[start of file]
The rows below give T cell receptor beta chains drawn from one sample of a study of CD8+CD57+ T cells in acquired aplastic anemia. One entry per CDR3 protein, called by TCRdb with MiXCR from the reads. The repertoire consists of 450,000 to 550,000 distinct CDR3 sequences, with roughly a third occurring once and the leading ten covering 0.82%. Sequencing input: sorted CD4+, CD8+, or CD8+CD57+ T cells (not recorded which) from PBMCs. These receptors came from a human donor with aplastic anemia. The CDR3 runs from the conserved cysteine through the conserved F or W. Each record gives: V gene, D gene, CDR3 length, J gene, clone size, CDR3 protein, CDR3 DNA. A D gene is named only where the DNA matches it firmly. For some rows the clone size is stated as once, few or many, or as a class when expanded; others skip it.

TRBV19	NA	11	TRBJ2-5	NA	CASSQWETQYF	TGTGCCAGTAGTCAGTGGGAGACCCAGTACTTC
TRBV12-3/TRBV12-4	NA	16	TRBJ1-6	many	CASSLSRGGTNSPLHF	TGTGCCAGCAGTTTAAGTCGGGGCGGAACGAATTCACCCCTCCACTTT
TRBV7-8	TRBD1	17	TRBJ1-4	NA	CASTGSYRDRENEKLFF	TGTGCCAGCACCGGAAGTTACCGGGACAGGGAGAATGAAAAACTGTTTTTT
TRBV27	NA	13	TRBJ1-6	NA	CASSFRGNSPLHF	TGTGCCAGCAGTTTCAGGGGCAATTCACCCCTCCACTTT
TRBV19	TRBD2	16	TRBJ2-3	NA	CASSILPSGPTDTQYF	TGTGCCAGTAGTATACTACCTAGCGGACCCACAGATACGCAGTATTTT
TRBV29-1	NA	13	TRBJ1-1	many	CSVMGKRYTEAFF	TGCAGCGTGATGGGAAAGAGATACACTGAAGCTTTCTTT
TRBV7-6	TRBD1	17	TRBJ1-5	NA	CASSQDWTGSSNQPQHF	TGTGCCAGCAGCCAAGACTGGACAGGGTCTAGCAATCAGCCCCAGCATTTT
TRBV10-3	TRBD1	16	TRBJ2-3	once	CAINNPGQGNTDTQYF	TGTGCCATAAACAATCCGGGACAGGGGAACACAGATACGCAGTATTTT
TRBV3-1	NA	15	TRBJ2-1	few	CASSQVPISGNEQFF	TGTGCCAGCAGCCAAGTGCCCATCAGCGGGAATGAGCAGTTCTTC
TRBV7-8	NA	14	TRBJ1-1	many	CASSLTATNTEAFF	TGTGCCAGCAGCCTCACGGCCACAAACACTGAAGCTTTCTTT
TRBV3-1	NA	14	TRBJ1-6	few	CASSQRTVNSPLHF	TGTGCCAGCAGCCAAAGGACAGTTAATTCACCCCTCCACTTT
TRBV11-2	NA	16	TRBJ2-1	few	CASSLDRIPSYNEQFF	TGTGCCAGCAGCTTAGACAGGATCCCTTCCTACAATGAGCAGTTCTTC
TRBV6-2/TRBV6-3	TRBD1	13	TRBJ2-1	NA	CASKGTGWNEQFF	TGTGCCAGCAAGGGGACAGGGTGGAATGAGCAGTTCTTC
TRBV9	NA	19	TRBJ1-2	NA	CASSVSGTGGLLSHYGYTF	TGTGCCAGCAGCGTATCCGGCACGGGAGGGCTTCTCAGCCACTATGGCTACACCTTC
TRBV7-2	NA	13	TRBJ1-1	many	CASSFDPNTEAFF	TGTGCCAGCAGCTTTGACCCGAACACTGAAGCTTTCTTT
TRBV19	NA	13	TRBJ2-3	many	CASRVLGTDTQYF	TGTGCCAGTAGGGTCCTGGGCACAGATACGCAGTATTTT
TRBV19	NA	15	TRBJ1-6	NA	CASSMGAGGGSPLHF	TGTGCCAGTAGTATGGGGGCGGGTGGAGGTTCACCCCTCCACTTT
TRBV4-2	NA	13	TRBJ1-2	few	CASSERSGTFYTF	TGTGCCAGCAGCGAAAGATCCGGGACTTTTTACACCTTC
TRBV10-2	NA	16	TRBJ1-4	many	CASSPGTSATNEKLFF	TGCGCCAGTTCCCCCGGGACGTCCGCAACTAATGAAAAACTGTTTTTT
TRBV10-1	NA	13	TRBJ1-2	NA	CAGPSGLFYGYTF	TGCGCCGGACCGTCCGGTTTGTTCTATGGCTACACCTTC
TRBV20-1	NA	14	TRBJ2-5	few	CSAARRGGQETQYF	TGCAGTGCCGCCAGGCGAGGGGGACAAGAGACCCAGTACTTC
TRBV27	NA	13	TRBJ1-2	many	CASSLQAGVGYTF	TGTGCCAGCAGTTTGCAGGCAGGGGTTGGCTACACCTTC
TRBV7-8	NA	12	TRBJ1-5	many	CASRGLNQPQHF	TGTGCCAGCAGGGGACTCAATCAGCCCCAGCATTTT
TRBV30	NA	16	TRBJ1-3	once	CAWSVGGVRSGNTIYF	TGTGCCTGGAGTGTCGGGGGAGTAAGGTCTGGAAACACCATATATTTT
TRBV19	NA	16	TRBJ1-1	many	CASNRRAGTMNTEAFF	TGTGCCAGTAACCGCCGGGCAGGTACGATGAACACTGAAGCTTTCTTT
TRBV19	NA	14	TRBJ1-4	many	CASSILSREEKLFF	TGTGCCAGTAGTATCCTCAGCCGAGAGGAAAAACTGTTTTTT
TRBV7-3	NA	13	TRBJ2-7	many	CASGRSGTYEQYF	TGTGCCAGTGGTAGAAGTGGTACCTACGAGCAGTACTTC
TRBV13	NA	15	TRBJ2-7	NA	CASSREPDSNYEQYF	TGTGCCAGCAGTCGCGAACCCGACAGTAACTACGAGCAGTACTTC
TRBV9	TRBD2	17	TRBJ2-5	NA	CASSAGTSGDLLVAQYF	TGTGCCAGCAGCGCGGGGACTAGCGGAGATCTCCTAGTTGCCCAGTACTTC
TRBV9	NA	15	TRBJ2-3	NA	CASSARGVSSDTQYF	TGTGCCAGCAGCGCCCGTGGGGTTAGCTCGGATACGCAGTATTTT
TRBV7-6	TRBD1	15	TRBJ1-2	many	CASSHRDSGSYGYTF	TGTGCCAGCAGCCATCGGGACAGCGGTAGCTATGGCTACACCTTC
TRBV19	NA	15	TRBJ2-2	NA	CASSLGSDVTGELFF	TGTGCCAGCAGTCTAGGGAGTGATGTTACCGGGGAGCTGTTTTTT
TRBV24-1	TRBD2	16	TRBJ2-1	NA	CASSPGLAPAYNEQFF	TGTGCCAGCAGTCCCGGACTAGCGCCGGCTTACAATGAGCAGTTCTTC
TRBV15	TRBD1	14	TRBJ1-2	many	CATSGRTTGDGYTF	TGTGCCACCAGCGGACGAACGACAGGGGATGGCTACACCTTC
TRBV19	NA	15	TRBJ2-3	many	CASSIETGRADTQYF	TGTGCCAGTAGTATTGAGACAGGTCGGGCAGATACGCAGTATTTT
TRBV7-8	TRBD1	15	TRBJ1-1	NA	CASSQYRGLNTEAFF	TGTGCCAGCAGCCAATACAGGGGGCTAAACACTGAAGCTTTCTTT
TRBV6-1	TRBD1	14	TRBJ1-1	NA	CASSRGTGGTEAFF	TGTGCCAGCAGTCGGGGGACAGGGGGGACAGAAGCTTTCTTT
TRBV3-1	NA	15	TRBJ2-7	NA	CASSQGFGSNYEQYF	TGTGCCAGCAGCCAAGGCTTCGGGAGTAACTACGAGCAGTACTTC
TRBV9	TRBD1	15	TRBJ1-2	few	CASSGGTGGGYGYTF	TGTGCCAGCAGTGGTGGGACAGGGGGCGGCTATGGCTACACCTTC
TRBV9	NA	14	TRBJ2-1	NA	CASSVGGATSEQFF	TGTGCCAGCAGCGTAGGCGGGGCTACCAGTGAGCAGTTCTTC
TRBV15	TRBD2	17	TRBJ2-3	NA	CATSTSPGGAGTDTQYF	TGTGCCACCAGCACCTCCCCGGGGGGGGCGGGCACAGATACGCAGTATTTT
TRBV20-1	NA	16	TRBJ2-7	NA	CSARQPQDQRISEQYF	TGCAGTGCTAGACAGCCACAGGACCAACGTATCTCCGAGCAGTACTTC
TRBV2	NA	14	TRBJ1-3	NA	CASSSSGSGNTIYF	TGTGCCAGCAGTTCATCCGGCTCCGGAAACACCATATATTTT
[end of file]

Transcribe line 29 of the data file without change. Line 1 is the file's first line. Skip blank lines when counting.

TRBV13	NA	15	TRBJ2-7	NA	CASSREPDSNYEQYF	TGTGCCAGCAGTCGCGAACCCGACAGTAACTACGAGCAGTACTTC